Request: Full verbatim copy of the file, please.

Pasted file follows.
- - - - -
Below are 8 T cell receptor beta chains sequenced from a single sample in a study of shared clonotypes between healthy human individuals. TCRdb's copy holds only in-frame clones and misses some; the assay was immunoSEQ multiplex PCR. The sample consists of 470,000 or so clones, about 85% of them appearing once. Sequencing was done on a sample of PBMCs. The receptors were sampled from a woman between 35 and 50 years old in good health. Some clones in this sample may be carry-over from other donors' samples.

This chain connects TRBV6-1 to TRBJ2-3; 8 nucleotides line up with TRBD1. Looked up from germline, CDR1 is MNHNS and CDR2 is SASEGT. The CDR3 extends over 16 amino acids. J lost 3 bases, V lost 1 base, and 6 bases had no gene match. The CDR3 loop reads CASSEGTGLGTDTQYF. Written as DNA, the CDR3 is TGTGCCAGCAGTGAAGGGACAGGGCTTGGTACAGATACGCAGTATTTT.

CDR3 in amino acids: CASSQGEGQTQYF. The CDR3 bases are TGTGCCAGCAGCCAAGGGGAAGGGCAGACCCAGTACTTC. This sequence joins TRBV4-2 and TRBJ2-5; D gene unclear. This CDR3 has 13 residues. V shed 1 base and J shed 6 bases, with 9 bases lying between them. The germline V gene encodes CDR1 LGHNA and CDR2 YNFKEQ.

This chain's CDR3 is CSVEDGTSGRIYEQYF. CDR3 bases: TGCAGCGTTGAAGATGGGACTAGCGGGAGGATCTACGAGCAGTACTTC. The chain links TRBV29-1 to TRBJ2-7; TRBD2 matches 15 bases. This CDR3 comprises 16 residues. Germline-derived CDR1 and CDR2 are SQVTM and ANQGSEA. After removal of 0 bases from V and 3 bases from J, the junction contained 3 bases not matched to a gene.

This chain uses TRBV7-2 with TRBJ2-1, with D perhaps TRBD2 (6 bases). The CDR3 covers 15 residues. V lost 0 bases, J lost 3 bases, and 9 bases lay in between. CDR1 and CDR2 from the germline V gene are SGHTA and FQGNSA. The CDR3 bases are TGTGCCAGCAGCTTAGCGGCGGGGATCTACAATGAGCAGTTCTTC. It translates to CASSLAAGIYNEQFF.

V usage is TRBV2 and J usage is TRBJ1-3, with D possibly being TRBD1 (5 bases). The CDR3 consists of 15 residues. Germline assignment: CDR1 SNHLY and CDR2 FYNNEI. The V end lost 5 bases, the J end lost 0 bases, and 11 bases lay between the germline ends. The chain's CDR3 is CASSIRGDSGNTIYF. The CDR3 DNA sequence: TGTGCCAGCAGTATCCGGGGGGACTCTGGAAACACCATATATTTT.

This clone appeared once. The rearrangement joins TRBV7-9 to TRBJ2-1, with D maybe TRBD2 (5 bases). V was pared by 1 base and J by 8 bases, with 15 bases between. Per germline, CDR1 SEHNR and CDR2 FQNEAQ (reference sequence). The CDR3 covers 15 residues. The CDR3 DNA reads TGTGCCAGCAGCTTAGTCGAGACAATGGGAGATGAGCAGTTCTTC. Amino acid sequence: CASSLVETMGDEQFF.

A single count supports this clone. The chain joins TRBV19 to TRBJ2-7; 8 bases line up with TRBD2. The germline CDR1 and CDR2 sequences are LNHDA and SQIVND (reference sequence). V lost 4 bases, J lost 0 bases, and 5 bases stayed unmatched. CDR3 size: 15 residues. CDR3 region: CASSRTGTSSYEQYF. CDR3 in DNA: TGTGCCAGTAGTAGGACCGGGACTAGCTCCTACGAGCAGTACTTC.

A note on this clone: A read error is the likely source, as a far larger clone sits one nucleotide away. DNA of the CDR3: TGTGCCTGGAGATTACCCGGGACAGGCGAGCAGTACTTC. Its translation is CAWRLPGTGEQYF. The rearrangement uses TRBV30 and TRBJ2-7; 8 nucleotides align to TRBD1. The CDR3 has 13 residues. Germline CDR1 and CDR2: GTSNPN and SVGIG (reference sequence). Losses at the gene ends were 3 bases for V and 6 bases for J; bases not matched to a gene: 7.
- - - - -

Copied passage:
Below are 8 T cell receptor beta chains sequenced from a single sample in a study of shared clonotypes between healthy human individuals. TCRdb's copy holds only in-frame clones and misses some; the assay was immunoSEQ multiplex PCR. The sample consists of 470,000 or so clones, about 85% of them appearing once. Sequencing was done on a sample of PBMCs. The receptors were sampled from a woman between 35 and 50 years old in good health. Some clones in this sample may be carry-over from other donors' samples.

This chain connects TRBV6-1 to TRBJ2-3; 8 nucleotides line up with TRBD1. Looked up from germline, CDR1 is MNHNS and CDR2 is SASEGT. The CDR3 extends over 16 amino acids. J lost 3 bases, V lost 1 base, and 6 bases had no gene match. The CDR3 loop reads CASSEGTGLGTDTQYF. Written as DNA, the CDR3 is TGTGCCAGCAGTGAAGGGACAGGGCTTGGTACAGATACGCAGTATTTT.

CDR3 in amino acids: CASSQGEGQTQYF. The CDR3 bases are TGTGCCAGCAGCCAAGGGGAAGGGCAGACCCAGTACTTC. This sequence joins TRBV4-2 and TRBJ2-5; D gene unclear. This CDR3 has 13 residues. V shed 1 base and J shed 6 bases, with 9 bases lying between them. The germline V gene encodes CDR1 LGHNA and CDR2 YNFKEQ.

This chain's CDR3 is CSVEDGTSGRIYEQYF. CDR3 bases: TGCAGCGTTGAAGATGGGACTAGCGGGAGGATCTACGAGCAGTACTTC. The chain links TRBV29-1 to TRBJ2-7; TRBD2 matches 15 bases. This CDR3 comprises 16 residues. Germline-derived CDR1 and CDR2 are SQVTM and ANQGSEA. After removal of 0 bases from V and 3 bases from J, the junction contained 3 bases not matched to a gene.

This chain uses TRBV7-2 with TRBJ2-1, with D perhaps TRBD2 (6 bases). The CDR3 covers 15 residues. V lost 0 bases, J lost 3 bases, and 9 bases lay in between. CDR1 and CDR2 from the germline V gene are SGHTA and FQGNSA. The CDR3 bases are TGTGCCAGCAGCTTAGCGGCGGGGATCTACAATGAGCAGTTCTTC. It translates to CASSLAAGIYNEQFF.

V usage is TRBV2 and J usage is TRBJ1-3, with D possibly being TRBD1 (5 bases). The CDR3 consists of 15 residues. Germline assignment: CDR1 SNHLY and CDR2 FYNNEI. The V end lost 5 bases, the J end lost 0 bases, and 11 bases lay between the germline ends. The chain's CDR3 is CASSIRGDSGNTIYF. The CDR3 DNA sequence: TGTGCCAGCAGTATCCGGGGGGACTCTGGAAACACCATATATTTT.

This clone appeared once. The rearrangement joins TRBV7-9 to TRBJ2-1, with D maybe TRBD2 (5 bases). V was pared by 1 base and J by 8 bases, with 15 bases between. Per germline, CDR1 SEHNR and CDR2 FQNEAQ (reference sequence). The CDR3 covers 15 residues. The CDR3 DNA reads TGTGCCAGCAGCTTAGTCGAGACAATGGGAGATGAGCAGTTCTTC. Amino acid sequence: CASSLVETMGDEQFF.

A single count supports this clone. The chain joins TRBV19 to TRBJ2-7; 8 bases line up with TRBD2. The germline CDR1 and CDR2 sequences are LNHDA and SQIVND (reference sequence). V lost 4 bases, J lost 0 bases, and 5 bases stayed unmatched. CDR3 size: 15 residues. CDR3 region: CASSRTGTSSYEQYF. CDR3 in DNA: TGTGCCAGTAGTAGGACCGGGACTAGCTCCTACGAGCAGTACTTC.

A note on this clone: A read error is the likely source, as a far larger clone sits one nucleotide away. DNA of the CDR3: TGTGCCTGGAGATTACCCGGGACAGGCGAGCAGTACTTC. Its translation is CAWRLPGTGEQYF. The rearrangement uses TRBV30 and TRBJ2-7; 8 nucleotides align to TRBD1. The CDR3 has 13 residues. Germline CDR1 and CDR2: GTSNPN and SVGIG (reference sequence). Losses at the gene ends were 3 bases for V and 6 bases for J; bases not matched to a gene: 7.